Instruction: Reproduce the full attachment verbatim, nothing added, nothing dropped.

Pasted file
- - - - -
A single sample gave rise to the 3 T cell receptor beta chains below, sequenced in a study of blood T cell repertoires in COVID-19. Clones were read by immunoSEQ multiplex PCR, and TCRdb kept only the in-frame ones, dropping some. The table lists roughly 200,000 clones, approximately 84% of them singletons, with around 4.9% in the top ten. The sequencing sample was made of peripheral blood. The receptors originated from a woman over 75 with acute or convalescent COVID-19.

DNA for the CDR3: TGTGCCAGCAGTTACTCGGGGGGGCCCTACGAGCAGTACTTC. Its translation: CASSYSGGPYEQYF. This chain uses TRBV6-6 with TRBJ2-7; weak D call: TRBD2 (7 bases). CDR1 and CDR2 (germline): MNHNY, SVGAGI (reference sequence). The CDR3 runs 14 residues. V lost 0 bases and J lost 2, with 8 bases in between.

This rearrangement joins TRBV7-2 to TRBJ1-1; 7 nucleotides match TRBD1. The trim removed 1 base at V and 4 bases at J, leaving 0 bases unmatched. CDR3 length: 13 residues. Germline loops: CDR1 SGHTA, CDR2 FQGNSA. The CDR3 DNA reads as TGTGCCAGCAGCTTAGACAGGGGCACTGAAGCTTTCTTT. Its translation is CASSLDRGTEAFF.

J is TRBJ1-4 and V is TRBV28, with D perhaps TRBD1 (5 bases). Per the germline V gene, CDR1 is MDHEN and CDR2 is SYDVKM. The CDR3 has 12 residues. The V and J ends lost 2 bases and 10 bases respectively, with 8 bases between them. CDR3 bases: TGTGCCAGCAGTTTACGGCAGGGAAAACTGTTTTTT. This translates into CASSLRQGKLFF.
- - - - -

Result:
A single sample gave rise to the 3 T cell receptor beta chains below, sequenced in a study of blood T cell repertoires in COVID-19. Clones were read by immunoSEQ multiplex PCR, and TCRdb kept only the in-frame ones, dropping some. The table lists roughly 200,000 clones, approximately 84% of them singletons, with around 4.9% in the top ten. The sequencing sample was made of peripheral blood. The receptors originated from a woman over 75 with acute or convalescent COVID-19.

DNA for the CDR3: TGTGCCAGCAGTTACTCGGGGGGGCCCTACGAGCAGTACTTC. Its translation: CASSYSGGPYEQYF. This chain uses TRBV6-6 with TRBJ2-7; weak D call: TRBD2 (7 bases). CDR1 and CDR2 (germline): MNHNY, SVGAGI (reference sequence). The CDR3 runs 14 residues. V lost 0 bases and J lost 2, with 8 bases in between.

This rearrangement joins TRBV7-2 to TRBJ1-1; 7 nucleotides match TRBD1. The trim removed 1 base at V and 4 bases at J, leaving 0 bases unmatched. CDR3 length: 13 residues. Germline loops: CDR1 SGHTA, CDR2 FQGNSA. The CDR3 DNA reads as TGTGCCAGCAGCTTAGACAGGGGCACTGAAGCTTTCTTT. Its translation is CASSLDRGTEAFF.

J is TRBJ1-4 and V is TRBV28, with D perhaps TRBD1 (5 bases). Per the germline V gene, CDR1 is MDHEN and CDR2 is SYDVKM. The CDR3 has 12 residues. The V and J ends lost 2 bases and 10 bases respectively, with 8 bases between them. CDR3 bases: TGTGCCAGCAGTTTACGGCAGGGAAAACTGTTTTTT. This translates into CASSLRQGKLFF.